Rev. James T. Banas, C.S.C.

Apr. 1, 1930-May 25, 2017

NOTRE DAME, IN– Rev. James T. Banas, C.S.C., 87, died at Holy Cross House, Notre Dame, IN on Thursday, May 25, 2017.

Fr. Banas was born to Stanley and Julia (Purchla) Banas in Chicago, Illinois on April 1, 1930. He attended St. Helen and St. James grade schools before taking his high school classes under the direction of the Holy Cross Brothers at Holy Trinity High School also in Chicago. Upon graduating from Holy Trinity, he spent a year at Loyola University before following his older brother, Fr. Len Banas, C.S.C., to Holy Cross. After entering the Old College candidate program at Notre Dame in September of 1948, he began his novitiate year on Miami Road the next August. He professed first vows August 16, 1950.

Fr. Banas returned to Notre Dame and Moreau Seminary for his college work and graduated in June of 1953. Later that summer, he entered Holy Cross College, Washington, D.C. for the study of theology.Two years later, he moved down the road to the Foreign Mission Seminary to prepare for service in Bangladesh.

Fr. Jim was ordained at Notre Dame on June 5, 1957, by Bishop Leo Pursley. His first two years of priesthood were spent assisting at Notre Dame while doing graduate work in history. After earning a master’s degree in that area in 1959 he began what was to be his life’s work at Notre DameCollegeinDhaka,Bangladesh. The first assignment, to teach English (and occasionally history), remained Fr. Banas’ life-long apostolate.

Father James Banas’ missionary years bore much fruit, especially for the poor of Dhaka and the students of Notre Dame College. His talents were many and his heart was ever-open and filled with Christ-like love for all who approached him. Fr. Banas moved to Moreau Seminary at Notre Dame in 2012 and to Holy Cross House in 2014.

Preceding him in death are his parents, Stanley and Julia Banas, and his brothers Edward, Chester and Valerian Banas. He is survived by his brother, Rev. Leonard Banas, C.S.C. of Notre Dame, IN, and sisters Ann Parme of La Jolla, CA, and Elizabeth Cella of Arlington Heights, IL.

Visitation will be from3:30 to 7:30 p.m.Tuesday, May 30, 2017, at Moreau Seminary, Notre Dame, IN, where there will be a Wake Service at7:30 p.m.The Funeral Mass will be at the Basilica of the Sacred Heart on the Notre Dame campus onWednesday, May 31, 2017 at 9:30 a.m.Burial will be in the community cemetery at Notre Dame. Kaniewski Funeral Home, South Bend, is in charge of the arrangements.

Memorial contributions in support of the mission and ministries of the Congregation of Holy Cross can be made to: United States Province of Priests and Brothers, Office of Development, P.O. Box 765, Notre Dame, IN 46556-0765 or online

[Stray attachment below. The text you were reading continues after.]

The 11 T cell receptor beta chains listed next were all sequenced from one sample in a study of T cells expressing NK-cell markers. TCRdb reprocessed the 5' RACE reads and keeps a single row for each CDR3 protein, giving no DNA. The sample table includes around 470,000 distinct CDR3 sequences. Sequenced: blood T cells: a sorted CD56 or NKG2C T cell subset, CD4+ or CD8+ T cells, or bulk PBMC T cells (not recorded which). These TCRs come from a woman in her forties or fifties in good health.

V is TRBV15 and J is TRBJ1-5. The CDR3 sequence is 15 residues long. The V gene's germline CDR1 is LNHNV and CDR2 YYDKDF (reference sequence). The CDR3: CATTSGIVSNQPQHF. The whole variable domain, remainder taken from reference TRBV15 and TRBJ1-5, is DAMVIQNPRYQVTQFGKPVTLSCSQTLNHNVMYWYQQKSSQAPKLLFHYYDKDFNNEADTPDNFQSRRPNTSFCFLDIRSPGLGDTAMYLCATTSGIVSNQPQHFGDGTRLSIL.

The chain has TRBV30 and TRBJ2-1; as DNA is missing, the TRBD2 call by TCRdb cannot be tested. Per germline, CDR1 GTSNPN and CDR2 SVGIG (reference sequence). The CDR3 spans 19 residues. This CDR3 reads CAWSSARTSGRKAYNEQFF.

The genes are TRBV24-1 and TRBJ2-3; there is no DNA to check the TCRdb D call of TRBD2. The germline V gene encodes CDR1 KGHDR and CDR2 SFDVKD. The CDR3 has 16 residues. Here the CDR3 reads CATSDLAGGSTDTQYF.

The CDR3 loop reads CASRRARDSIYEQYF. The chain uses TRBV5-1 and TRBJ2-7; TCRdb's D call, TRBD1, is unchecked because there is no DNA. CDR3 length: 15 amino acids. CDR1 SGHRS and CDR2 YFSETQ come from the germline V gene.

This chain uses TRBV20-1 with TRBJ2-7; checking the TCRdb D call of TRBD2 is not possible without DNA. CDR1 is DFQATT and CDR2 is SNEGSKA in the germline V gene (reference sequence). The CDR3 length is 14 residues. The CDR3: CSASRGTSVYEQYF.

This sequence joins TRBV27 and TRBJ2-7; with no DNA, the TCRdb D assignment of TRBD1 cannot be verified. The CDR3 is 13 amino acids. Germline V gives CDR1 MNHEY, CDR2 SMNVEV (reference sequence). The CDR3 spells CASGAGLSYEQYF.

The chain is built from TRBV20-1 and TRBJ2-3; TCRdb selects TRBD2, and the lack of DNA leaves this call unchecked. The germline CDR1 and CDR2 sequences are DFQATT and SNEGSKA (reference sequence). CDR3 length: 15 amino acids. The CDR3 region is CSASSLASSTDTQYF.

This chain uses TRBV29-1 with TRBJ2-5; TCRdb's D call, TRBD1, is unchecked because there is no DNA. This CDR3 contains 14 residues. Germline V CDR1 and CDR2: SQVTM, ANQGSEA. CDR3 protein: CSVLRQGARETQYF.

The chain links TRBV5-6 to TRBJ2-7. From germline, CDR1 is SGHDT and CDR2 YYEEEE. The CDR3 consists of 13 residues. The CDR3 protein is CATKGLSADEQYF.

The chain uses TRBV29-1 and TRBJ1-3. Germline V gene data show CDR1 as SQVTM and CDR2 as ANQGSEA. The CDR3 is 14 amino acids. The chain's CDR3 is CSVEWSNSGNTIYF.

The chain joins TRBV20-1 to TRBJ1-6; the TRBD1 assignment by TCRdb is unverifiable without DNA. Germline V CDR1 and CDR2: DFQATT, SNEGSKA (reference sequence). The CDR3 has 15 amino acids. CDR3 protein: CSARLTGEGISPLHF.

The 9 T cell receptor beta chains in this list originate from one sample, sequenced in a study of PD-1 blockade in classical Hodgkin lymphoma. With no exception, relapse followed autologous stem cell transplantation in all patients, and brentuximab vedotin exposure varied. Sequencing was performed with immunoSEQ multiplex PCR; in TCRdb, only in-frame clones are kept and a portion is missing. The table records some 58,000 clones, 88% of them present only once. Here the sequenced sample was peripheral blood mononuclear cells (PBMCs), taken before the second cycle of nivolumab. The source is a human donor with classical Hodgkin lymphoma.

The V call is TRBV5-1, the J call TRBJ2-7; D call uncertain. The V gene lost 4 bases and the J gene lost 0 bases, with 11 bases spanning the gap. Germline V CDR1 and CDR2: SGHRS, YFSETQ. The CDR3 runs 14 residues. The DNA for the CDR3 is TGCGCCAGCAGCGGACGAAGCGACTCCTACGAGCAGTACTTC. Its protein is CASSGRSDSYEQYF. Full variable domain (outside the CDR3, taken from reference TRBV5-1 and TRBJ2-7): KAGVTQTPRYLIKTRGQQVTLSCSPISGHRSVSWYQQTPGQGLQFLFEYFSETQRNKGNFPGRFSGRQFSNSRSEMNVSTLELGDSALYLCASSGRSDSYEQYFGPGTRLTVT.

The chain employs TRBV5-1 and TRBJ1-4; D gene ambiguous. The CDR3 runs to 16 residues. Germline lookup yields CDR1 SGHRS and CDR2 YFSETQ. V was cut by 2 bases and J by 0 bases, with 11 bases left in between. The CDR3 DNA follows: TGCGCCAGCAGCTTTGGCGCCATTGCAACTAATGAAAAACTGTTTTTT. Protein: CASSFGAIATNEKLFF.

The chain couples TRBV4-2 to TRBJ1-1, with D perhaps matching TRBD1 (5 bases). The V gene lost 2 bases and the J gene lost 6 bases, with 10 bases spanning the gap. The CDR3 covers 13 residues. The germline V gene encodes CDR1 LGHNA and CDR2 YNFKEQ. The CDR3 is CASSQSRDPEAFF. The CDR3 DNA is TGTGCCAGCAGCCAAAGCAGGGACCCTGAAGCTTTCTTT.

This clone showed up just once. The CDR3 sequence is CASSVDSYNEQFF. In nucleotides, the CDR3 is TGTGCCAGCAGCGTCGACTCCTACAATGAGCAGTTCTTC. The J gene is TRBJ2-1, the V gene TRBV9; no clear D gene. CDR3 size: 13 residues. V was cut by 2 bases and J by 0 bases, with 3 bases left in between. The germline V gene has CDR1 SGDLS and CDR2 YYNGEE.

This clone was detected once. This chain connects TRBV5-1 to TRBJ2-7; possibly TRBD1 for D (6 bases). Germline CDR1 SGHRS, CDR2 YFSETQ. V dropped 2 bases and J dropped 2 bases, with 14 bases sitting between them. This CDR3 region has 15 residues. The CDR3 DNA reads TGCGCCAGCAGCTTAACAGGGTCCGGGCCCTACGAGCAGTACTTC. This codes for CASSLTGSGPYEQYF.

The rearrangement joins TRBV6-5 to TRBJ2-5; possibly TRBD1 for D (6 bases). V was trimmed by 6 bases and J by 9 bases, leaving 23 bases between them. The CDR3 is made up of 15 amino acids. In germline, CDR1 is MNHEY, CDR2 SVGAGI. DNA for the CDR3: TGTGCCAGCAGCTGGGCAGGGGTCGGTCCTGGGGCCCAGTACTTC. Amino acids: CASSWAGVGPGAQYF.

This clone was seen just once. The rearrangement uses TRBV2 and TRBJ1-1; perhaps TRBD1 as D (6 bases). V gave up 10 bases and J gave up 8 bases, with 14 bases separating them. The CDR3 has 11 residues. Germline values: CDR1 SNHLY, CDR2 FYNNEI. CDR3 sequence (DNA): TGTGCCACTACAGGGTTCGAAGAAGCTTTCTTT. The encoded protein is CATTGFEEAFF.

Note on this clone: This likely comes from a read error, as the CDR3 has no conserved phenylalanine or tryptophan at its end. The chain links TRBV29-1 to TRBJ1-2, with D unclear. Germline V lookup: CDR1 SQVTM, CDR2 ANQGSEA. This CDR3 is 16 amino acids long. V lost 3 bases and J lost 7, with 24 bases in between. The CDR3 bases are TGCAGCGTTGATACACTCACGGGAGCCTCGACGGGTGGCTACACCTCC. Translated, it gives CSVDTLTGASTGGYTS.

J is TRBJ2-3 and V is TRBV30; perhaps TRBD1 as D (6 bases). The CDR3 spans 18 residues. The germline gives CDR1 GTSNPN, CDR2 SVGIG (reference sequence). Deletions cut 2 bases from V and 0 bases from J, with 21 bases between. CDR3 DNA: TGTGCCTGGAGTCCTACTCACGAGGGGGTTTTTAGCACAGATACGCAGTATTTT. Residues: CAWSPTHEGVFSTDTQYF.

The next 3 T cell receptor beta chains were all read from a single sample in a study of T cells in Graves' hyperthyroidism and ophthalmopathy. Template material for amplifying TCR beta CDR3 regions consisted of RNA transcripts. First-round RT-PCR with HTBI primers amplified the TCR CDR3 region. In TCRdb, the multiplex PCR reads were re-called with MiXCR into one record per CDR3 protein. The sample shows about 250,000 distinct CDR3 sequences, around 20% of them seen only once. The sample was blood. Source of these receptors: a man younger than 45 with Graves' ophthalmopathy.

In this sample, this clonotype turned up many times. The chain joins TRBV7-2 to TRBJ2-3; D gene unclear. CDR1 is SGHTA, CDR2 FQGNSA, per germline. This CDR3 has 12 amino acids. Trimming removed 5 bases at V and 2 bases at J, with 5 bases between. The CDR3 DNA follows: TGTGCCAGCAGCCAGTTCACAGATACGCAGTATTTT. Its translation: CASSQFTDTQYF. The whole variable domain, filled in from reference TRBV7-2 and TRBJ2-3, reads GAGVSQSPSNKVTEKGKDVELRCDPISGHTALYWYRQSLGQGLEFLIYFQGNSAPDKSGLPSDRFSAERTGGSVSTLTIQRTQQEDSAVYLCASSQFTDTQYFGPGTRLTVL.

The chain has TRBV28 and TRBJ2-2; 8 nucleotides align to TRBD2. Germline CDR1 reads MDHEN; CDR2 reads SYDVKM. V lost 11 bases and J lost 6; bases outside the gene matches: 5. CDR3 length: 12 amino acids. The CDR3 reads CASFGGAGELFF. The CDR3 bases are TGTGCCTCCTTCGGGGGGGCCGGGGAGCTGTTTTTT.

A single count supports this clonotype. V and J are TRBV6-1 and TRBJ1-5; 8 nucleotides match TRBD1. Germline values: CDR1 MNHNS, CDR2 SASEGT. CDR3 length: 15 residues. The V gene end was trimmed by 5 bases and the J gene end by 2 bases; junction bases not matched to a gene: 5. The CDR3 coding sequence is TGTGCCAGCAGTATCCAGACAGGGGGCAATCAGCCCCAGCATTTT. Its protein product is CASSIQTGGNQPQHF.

Wake Eulogy by Rev. James Ferguson, C.S.C. May 30, 2017

First on behalf of the family of Holy Cross gathered here today. I would like to offer condolences to Jim’s family, especially Len, Ann and Elizabeth. We have all lost a brother. In three weeks we will be celebrating the anniversaries of the ordinations of our jubilarians. The first name on the list is Len Banas, celebrating his 65th. The next is Jim Banas who would have celebrated his 60th. Today we celebrate not only his ordination but his life as we send him on to the Lord with our prayer.

Jim is one of those unsung heroes of Holy Cross, unsung mainly because he had only one assignment in life, and that was thousands of miles away in what is now called Bangladesh. This is the most difficult assignment of any in Holy Cross in my estimation. I have seen almost all of our missions as Director of the Mission Center and lived in a few myself. The heat, the congestion, the floods, being part of a minority religion and a minority tribe and the political climate all make great demands on these missionaries. And Jim served here for over 50 years.

Jim left the Foreign Mission Seminary, in 1957 and after preparation to teach history at Notre Dame College, he left for what was then Pakistan. As often happened to missionaries, one ends up doing something else. For Jim it was many thing else. He soon found himself teaching another subject, English. The Bengali speaking students were more in need of English than History it seems. Then, after many years, Bangladesh broke off from Pakistan and Bengali became the medium of instruction. So Jim took his English teaching skills and started a program for teaching English as a second language. English was still needed as the international language and the language of business. His program became so successful that started a teacher training program to teach English as a second language. And I understand that the program was quite a money maker for the College.